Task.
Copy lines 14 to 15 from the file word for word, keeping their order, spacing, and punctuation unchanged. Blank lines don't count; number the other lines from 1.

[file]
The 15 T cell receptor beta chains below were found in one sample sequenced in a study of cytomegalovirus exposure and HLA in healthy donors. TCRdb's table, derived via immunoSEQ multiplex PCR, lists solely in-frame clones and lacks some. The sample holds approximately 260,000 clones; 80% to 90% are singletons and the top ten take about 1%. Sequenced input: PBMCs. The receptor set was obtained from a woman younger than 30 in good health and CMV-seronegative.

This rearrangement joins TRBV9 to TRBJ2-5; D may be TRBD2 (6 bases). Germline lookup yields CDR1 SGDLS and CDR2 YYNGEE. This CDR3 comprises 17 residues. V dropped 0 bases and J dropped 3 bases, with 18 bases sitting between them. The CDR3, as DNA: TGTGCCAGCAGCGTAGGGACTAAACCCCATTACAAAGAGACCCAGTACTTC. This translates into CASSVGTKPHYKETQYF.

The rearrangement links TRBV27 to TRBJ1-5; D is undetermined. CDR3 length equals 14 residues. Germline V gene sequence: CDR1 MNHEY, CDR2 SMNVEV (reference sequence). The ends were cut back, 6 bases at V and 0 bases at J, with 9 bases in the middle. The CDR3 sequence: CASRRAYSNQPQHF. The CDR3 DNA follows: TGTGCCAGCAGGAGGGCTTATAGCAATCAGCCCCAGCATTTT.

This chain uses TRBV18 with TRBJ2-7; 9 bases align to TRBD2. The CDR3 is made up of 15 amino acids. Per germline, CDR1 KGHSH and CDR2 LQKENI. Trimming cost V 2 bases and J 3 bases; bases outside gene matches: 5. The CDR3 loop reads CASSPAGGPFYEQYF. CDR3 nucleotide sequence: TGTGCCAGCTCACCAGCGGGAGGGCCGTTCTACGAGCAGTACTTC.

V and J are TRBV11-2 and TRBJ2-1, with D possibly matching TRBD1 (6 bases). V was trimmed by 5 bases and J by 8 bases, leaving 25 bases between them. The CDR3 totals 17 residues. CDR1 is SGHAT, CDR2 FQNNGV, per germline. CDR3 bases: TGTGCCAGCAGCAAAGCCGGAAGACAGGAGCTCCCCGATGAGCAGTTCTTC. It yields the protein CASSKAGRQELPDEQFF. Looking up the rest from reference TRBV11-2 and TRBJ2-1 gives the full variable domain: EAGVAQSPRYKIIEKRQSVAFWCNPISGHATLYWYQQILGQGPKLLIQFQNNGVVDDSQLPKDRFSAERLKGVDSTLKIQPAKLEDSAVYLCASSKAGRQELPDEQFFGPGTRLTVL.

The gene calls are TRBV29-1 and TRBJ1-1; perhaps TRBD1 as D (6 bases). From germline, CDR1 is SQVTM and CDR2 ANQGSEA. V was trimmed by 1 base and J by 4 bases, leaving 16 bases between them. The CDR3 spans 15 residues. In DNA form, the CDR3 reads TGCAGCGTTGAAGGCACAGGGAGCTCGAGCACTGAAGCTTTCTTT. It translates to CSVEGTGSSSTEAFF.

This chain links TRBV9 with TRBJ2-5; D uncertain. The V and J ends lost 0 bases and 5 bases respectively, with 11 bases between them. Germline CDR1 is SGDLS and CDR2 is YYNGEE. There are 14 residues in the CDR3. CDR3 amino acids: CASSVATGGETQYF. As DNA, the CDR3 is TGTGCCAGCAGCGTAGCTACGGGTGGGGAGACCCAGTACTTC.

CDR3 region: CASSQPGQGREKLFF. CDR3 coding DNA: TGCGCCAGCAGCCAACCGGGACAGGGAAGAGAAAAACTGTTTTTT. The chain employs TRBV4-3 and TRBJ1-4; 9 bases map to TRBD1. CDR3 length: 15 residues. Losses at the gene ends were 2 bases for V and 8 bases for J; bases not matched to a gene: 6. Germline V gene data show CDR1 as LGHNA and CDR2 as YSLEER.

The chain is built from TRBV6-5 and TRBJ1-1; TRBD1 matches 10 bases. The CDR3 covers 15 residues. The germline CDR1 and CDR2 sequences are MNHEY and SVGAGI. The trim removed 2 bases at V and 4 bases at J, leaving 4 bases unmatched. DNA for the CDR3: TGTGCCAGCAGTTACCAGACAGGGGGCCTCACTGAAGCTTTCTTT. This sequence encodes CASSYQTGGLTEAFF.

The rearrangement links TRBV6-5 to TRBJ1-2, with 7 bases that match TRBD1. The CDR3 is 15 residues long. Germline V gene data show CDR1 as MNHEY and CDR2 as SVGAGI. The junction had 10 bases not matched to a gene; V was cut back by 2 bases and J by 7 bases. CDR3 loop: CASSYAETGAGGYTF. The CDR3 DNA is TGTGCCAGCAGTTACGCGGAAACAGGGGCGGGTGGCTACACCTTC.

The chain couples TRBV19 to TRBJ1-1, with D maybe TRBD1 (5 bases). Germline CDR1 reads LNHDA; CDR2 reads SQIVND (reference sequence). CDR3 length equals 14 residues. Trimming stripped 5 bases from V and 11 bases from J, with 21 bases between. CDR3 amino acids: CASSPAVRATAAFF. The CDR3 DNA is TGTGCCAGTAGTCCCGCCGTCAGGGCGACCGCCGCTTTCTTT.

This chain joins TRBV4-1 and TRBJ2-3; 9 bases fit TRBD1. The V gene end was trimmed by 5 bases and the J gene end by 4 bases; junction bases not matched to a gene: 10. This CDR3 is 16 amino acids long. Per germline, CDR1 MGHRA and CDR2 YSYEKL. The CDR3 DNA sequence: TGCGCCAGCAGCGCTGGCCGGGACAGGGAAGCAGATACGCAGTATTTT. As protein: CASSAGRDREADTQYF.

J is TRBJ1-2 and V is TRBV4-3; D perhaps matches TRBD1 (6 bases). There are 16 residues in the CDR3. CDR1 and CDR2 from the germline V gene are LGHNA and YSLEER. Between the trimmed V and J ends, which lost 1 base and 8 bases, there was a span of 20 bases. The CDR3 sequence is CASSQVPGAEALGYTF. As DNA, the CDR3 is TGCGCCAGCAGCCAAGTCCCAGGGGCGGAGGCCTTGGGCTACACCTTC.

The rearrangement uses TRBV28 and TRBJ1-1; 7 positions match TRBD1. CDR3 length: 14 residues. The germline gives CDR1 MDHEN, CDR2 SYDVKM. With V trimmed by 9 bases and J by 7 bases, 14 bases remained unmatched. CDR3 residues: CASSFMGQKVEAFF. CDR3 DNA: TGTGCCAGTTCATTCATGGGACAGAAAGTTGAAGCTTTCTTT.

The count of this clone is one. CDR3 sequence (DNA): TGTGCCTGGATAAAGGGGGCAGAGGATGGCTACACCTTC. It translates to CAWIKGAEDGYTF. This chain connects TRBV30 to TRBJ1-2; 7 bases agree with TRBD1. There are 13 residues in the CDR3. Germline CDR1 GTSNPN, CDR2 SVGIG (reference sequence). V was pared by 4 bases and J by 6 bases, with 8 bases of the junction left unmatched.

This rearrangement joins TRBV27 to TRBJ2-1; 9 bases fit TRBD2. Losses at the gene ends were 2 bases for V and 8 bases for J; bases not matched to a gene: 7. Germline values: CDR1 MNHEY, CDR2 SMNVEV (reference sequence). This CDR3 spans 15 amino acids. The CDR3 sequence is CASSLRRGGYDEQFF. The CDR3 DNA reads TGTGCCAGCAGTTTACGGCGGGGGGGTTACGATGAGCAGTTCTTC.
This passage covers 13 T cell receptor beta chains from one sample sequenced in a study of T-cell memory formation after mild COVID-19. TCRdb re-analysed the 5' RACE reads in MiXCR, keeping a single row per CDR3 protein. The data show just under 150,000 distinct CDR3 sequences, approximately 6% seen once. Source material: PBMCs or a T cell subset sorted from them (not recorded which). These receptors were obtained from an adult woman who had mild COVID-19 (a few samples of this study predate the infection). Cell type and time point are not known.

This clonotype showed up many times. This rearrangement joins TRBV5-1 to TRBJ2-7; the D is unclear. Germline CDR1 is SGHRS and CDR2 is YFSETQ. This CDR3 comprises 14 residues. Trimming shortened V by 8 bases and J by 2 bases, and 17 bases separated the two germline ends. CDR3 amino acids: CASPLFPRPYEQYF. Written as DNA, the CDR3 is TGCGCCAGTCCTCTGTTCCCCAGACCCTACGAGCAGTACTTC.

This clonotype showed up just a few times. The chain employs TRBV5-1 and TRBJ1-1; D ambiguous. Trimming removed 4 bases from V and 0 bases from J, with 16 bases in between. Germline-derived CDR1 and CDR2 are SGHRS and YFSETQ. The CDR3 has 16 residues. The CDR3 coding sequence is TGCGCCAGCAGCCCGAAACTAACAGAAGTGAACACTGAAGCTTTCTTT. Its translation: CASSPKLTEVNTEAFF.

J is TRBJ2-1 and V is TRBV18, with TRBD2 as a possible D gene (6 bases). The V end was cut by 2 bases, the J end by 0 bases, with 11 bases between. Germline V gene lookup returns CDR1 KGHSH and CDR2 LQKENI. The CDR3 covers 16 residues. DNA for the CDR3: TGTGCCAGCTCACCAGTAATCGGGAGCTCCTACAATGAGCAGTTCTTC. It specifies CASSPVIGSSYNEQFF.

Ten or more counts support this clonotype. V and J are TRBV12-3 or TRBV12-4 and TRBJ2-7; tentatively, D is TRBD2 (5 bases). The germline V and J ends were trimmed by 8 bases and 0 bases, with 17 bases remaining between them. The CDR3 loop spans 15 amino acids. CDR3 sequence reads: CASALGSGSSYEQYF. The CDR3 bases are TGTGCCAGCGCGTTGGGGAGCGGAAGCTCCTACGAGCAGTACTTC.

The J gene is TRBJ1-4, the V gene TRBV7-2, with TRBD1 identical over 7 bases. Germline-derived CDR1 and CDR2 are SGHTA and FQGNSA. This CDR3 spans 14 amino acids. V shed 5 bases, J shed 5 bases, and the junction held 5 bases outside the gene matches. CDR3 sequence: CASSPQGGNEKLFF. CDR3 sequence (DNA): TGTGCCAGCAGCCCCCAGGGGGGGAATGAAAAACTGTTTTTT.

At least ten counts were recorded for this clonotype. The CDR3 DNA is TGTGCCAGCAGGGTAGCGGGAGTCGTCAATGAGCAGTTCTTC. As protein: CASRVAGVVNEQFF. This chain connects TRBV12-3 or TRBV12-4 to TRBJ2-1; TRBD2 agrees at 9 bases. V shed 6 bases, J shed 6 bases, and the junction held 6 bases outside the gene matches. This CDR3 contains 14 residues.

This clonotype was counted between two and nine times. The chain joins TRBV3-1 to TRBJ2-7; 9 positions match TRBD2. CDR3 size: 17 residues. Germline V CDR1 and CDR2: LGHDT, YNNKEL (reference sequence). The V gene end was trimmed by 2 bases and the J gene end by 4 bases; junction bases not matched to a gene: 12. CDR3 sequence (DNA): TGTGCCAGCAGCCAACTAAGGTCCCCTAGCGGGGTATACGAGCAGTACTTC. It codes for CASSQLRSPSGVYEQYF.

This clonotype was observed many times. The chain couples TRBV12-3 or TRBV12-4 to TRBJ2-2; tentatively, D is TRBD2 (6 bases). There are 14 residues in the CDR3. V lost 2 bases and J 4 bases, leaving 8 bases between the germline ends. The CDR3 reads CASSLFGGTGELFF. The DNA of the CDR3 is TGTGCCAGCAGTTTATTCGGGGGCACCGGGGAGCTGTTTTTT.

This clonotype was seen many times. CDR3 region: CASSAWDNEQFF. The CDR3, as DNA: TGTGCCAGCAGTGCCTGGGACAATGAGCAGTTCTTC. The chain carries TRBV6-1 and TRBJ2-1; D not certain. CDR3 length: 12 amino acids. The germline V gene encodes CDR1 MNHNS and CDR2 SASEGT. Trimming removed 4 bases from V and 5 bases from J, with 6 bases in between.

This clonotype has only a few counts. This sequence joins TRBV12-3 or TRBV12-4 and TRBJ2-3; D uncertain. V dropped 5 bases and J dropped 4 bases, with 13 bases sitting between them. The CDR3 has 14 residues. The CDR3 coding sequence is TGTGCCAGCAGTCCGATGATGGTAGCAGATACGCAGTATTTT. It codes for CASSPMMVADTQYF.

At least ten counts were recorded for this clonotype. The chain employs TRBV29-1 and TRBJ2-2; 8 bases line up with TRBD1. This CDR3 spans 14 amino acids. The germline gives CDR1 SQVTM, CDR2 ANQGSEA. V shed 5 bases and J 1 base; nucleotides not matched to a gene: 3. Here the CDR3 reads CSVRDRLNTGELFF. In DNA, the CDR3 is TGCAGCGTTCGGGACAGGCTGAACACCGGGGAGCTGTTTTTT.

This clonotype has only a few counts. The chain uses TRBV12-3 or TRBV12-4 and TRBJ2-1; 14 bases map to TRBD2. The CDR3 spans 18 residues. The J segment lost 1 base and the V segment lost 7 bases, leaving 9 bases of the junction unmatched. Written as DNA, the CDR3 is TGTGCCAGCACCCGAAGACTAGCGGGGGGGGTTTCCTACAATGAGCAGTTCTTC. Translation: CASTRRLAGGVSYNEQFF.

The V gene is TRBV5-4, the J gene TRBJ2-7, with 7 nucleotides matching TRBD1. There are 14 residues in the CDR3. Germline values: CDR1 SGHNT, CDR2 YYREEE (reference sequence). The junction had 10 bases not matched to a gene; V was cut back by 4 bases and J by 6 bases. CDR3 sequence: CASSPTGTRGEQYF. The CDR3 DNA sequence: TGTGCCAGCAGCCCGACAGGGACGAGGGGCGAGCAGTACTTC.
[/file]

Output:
The rearrangement uses TRBV28 and TRBJ1-1; 7 positions match TRBD1. CDR3 length: 14 residues. The germline gives CDR1 MDHEN, CDR2 SYDVKM. With V trimmed by 9 bases and J by 7 bases, 14 bases remained unmatched. CDR3 residues: CASSFMGQKVEAFF. CDR3 DNA: TGTGCCAGTTCATTCATGGGACAGAAAGTTGAAGCTTTCTTT.

The count of this clone is one. CDR3 sequence (DNA): TGTGCCTGGATAAAGGGGGCAGAGGATGGCTACACCTTC. It translates to CAWIKGAEDGYTF. This chain connects TRBV30 to TRBJ1-2; 7 bases agree with TRBD1. There are 13 residues in the CDR3. Germline CDR1 GTSNPN, CDR2 SVGIG (reference sequence). V was pared by 4 bases and J by 6 bases, with 8 bases of the junction left unmatched.